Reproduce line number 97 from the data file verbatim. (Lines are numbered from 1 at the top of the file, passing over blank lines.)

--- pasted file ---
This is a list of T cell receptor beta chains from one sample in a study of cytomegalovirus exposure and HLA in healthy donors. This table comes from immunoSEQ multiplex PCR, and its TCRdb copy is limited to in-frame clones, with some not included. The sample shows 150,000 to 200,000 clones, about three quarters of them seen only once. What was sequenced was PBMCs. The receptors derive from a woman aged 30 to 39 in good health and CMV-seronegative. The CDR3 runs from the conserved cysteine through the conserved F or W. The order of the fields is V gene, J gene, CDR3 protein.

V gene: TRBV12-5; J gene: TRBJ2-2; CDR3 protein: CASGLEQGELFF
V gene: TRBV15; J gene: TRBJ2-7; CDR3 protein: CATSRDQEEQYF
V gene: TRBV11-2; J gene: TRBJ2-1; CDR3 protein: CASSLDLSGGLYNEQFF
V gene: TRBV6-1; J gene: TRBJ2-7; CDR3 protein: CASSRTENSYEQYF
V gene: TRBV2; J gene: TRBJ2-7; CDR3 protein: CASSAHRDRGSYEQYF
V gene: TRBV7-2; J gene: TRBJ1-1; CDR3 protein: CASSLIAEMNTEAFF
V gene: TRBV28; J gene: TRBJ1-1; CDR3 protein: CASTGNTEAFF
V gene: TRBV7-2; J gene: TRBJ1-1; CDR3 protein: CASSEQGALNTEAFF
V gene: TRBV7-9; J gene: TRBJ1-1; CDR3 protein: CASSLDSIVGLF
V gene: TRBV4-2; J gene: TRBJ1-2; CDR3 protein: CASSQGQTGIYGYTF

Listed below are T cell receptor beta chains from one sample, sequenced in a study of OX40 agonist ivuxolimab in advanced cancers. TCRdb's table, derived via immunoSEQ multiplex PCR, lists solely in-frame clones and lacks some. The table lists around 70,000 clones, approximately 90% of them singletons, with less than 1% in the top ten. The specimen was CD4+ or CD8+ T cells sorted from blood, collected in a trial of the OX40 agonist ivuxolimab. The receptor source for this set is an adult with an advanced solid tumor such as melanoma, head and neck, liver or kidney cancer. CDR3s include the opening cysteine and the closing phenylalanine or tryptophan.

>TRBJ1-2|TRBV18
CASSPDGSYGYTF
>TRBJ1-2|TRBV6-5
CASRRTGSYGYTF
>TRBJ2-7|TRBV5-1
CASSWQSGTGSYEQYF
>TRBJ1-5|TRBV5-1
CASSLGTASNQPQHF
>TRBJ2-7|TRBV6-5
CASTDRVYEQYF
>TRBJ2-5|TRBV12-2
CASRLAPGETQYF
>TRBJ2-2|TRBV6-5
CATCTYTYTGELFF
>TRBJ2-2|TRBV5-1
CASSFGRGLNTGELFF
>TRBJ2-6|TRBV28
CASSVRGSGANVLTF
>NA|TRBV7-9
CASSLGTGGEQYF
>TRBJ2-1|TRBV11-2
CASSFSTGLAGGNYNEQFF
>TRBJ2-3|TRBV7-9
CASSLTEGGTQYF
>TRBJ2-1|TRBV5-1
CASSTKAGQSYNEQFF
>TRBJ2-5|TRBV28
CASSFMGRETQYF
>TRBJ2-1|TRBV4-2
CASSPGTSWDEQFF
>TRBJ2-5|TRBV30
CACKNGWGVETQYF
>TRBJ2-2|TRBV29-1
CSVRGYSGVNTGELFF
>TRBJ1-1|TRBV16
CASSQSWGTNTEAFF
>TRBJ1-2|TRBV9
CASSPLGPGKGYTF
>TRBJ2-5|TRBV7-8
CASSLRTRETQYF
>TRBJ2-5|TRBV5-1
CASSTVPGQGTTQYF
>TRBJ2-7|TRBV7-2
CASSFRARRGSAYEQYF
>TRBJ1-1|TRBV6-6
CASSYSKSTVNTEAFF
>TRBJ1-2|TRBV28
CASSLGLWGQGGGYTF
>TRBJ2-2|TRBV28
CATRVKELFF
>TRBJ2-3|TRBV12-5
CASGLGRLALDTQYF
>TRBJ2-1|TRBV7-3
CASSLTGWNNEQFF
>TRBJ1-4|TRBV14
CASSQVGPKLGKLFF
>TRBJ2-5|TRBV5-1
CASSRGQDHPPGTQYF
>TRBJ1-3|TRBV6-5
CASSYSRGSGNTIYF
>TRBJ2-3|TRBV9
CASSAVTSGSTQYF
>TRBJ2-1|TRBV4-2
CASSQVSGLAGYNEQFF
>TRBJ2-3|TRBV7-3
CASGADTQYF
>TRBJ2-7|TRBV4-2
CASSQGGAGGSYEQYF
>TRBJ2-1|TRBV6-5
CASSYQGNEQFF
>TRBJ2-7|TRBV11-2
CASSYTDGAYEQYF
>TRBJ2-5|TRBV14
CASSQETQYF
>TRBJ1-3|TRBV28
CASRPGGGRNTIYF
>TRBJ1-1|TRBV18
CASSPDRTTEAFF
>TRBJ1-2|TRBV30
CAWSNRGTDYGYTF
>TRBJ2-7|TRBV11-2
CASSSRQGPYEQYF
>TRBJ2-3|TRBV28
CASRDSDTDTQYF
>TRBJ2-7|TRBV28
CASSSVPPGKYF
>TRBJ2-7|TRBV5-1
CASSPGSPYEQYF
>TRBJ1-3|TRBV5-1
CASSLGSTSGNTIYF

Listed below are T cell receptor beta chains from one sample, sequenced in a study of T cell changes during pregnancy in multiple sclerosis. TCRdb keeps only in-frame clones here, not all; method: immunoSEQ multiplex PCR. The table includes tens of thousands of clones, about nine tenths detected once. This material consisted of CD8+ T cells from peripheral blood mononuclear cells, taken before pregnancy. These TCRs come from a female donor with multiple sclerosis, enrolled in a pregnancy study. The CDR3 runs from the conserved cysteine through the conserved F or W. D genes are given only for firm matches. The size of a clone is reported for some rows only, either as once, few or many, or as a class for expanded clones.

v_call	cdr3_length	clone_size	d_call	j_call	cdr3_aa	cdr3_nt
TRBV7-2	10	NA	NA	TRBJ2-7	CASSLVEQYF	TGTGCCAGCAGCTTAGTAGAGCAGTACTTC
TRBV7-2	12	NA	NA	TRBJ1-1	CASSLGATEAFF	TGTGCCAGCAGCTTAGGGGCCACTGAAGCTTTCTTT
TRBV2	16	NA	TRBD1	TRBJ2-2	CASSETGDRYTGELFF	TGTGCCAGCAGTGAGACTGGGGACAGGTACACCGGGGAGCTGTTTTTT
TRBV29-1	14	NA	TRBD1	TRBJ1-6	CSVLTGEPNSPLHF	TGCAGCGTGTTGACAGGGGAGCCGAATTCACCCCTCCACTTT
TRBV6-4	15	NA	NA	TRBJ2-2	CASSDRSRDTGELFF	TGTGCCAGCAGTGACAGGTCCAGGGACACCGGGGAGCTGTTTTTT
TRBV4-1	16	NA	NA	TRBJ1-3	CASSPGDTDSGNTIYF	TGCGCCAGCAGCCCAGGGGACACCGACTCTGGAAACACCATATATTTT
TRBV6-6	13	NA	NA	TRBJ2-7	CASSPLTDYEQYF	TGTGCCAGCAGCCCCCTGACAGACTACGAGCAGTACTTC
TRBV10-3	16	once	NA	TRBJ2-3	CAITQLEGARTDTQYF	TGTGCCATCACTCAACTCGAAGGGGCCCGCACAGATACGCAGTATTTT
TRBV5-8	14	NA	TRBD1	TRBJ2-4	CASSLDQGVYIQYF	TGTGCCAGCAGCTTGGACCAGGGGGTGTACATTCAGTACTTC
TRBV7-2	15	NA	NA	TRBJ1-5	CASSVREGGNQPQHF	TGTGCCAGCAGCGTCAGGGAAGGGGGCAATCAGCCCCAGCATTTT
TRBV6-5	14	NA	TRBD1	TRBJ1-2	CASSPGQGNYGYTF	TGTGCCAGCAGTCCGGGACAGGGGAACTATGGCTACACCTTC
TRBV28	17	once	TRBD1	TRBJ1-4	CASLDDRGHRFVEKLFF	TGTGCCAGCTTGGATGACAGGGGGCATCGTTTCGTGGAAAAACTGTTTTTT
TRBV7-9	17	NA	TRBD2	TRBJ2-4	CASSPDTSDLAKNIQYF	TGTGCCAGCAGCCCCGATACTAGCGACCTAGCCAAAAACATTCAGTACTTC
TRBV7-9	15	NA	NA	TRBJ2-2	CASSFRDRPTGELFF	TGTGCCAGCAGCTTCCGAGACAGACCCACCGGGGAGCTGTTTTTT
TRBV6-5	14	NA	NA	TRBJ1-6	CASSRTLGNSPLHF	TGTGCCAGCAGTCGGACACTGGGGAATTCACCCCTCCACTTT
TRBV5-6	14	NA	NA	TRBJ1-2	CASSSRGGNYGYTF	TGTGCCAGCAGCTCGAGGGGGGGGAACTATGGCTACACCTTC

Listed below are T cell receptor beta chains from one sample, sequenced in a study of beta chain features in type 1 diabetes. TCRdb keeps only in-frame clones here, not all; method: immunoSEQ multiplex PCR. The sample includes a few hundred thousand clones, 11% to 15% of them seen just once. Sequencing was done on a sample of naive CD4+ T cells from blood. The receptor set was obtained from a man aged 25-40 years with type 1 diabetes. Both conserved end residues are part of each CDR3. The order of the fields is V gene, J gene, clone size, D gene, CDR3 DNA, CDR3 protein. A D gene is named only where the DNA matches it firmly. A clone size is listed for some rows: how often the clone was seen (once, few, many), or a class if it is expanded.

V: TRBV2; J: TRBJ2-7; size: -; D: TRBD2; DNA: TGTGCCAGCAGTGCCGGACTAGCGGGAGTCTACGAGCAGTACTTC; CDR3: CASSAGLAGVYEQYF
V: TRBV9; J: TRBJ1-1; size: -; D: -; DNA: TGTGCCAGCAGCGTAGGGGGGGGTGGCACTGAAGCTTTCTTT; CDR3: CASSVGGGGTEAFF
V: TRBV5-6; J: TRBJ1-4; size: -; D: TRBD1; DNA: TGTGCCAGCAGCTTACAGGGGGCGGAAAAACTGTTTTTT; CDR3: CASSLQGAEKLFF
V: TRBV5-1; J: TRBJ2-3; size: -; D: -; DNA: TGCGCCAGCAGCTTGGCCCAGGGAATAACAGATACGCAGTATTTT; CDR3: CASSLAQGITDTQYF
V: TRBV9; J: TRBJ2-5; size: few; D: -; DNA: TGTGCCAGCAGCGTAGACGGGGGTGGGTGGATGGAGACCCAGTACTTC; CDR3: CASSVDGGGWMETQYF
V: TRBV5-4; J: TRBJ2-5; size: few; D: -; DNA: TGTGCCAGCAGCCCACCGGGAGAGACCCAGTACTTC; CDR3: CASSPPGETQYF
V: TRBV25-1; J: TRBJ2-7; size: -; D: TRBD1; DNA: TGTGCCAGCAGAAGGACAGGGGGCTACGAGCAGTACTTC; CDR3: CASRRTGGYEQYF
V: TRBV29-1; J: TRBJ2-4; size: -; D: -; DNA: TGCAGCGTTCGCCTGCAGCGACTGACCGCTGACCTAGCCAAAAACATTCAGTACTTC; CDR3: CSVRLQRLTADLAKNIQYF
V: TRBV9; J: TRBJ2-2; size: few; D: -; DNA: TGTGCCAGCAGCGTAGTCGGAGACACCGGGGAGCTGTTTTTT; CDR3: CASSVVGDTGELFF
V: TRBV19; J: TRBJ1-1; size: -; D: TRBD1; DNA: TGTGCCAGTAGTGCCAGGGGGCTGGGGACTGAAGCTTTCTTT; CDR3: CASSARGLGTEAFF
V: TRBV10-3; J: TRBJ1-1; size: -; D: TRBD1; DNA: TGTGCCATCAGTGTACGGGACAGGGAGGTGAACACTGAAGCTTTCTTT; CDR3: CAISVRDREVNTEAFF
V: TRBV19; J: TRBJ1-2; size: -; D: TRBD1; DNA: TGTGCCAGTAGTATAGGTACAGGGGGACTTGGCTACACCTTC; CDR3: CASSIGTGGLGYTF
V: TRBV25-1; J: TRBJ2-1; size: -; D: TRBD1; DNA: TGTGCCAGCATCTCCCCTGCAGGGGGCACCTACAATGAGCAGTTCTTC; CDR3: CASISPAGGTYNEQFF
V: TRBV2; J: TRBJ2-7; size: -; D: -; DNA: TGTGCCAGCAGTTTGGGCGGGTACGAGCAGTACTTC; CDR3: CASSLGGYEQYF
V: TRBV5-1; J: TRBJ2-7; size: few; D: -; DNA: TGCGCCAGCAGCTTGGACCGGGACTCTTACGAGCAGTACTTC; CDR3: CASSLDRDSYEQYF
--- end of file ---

>TRBJ2-7|TRBV28